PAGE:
The French Impressionist painter Pierre-Auguste Renoir spent a little over a month on Guernsey in the late summer of 1883, staying in lodgings at No 4 George Road, St. Peter Port. He painted about fifteen pictures on the island, none of them large, and all showing views of the bay and beach of Moulin Huet, at the east end of the island’s rocky south coast and within easy walking distance of his lodgings. We do not know why he came to Guernsey. A group of friends accompanied him, among them Paul L’hote and perhaps his wife-to-be Aline Charigot. We have no indication, however, of their reasons for choosing Guernsey rather than the coast of Normandy, which Renoir had visited and painted several times in the previous five years.
The paintings are varied in theme; panoramic views from the track leading down to the bay, scenes with groups of figures among the rocks on the beach, and simpler sketches of rocks and sea.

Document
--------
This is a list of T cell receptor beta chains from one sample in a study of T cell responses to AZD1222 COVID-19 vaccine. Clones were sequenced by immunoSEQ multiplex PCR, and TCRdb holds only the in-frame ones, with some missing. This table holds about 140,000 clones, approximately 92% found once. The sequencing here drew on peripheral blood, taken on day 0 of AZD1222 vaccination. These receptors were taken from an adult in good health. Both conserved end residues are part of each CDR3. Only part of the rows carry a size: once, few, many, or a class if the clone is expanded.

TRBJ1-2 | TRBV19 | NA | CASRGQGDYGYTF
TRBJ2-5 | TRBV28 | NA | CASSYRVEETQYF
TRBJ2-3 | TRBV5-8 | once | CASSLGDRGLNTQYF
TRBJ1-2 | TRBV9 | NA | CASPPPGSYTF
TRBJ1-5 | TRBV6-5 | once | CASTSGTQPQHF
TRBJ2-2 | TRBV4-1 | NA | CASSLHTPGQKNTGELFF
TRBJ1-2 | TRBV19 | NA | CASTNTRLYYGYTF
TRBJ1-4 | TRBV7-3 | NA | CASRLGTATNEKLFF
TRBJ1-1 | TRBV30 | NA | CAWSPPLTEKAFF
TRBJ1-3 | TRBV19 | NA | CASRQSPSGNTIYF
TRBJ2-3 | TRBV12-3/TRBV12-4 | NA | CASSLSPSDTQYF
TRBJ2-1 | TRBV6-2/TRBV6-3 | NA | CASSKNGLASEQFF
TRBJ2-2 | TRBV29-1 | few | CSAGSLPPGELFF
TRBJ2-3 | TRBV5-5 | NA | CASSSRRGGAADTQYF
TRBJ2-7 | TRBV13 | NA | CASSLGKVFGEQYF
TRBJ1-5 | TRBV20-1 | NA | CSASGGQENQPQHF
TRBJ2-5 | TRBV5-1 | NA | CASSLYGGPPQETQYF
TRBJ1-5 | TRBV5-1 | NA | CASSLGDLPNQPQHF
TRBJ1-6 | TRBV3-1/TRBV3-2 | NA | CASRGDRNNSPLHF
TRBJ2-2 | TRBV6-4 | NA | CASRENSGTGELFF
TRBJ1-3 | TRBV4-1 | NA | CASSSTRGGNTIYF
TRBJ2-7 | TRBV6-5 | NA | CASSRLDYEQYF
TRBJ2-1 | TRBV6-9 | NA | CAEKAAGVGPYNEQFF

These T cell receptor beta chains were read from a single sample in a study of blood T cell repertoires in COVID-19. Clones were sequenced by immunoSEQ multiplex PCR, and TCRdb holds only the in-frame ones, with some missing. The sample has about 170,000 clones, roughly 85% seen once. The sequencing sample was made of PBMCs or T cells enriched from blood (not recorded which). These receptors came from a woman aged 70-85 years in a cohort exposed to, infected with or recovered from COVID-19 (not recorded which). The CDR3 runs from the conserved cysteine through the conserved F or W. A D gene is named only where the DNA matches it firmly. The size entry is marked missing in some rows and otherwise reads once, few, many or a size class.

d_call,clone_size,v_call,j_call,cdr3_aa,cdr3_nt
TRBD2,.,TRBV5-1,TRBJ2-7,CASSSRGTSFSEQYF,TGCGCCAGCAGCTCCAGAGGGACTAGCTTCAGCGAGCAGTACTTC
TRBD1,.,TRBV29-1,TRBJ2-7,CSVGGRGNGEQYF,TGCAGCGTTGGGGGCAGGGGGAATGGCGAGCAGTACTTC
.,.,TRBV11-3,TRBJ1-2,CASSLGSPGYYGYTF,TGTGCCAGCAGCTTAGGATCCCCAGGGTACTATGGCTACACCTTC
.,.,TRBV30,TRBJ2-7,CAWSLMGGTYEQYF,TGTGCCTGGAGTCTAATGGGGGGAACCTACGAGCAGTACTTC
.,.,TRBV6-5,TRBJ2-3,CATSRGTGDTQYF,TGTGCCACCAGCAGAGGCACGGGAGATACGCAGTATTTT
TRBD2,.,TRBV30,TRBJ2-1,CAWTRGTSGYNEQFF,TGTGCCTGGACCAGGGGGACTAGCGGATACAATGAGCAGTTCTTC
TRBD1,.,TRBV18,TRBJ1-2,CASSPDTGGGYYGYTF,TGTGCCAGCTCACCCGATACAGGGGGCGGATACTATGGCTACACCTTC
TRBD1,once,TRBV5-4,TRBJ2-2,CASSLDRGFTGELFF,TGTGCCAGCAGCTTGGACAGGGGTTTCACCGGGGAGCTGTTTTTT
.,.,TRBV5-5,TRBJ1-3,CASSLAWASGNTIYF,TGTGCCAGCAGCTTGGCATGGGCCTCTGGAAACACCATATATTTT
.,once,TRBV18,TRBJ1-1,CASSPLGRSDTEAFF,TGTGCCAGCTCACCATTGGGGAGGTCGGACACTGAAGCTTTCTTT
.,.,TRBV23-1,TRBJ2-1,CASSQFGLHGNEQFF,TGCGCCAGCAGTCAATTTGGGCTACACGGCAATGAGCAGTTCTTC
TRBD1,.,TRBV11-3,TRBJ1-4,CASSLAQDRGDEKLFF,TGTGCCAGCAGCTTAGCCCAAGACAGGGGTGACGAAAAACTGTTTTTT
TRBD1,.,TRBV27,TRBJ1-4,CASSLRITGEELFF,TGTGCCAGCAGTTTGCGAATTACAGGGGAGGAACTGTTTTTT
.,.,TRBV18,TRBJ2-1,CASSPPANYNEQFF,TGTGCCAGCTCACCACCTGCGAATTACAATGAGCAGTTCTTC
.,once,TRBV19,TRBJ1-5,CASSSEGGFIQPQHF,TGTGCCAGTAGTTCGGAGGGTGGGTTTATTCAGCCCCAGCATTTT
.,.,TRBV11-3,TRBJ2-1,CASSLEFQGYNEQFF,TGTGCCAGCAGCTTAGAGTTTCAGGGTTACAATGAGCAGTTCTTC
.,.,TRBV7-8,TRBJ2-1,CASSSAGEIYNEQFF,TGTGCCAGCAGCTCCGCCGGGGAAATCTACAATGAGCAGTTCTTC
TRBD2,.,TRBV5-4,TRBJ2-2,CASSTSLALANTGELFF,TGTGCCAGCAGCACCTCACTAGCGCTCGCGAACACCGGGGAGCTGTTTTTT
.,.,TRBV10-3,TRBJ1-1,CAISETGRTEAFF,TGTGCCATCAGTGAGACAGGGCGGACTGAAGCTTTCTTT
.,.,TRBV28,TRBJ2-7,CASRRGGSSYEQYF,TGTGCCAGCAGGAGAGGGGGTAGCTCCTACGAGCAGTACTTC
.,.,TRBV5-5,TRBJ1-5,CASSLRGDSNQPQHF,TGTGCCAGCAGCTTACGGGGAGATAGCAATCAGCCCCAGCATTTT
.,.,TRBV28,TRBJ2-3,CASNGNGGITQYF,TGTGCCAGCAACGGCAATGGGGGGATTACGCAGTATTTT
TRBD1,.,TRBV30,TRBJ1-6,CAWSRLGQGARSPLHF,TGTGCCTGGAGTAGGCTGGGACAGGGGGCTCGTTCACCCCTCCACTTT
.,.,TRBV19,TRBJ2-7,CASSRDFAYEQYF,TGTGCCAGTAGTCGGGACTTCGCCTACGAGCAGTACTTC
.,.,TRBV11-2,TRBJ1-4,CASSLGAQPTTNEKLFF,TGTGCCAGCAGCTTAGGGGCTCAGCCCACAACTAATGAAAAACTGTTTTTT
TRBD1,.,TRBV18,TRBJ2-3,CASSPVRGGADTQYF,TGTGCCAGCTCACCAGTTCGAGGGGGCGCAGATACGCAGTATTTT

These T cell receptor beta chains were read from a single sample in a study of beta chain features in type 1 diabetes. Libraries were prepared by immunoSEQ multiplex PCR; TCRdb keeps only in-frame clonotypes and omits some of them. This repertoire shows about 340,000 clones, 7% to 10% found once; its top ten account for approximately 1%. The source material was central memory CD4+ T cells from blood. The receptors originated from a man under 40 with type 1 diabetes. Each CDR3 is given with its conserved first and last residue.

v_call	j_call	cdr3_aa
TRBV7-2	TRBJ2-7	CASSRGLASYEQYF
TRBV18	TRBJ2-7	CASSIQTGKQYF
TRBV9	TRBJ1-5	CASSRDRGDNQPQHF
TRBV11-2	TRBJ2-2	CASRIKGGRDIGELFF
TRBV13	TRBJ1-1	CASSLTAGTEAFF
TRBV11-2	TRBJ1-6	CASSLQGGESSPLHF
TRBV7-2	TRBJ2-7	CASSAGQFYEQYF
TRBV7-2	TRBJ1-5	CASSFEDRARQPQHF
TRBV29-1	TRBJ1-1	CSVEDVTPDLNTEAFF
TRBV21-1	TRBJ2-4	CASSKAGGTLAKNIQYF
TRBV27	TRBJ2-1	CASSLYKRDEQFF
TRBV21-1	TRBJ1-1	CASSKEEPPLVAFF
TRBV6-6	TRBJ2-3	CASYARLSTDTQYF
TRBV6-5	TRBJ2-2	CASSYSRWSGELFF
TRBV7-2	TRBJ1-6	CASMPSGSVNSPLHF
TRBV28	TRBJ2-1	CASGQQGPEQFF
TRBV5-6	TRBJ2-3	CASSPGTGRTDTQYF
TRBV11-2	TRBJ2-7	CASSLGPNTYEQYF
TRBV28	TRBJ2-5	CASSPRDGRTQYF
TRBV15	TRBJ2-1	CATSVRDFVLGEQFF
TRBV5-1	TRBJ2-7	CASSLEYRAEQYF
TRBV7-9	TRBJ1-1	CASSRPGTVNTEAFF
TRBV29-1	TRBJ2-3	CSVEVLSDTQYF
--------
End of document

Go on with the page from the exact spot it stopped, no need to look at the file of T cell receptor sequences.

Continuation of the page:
Nothing of the island’s agricultural or commercial life puts in an appearance in Renoir’s paintings. Greenhouses, of course, were hardly a promising motif for a landscapist; but earlier in his career Renoir had often painted towns and villages in France, and in 1880 he had exhibited at the Paris Salon a large canvas of mussel gatherers on the Normandy coast. Yet neither the autumn seaweed harvest with its attendant festivities, which took place during his stay, nor the picturesque streets and harbour of St Peter Port, attracted his brush. Only tourism, in the guise of some of the figures in his beach scenes, puts in a discreet appearance; otherwise, his pictures present the island as a refuge, a place of escape from the modern world. These paintings were the subject of a set of commemorative postage stamps, issued by the Bailiwick of Guernsey in 1983.
Catalogue of Guernsey Paintings
All paintings are oil on canvas.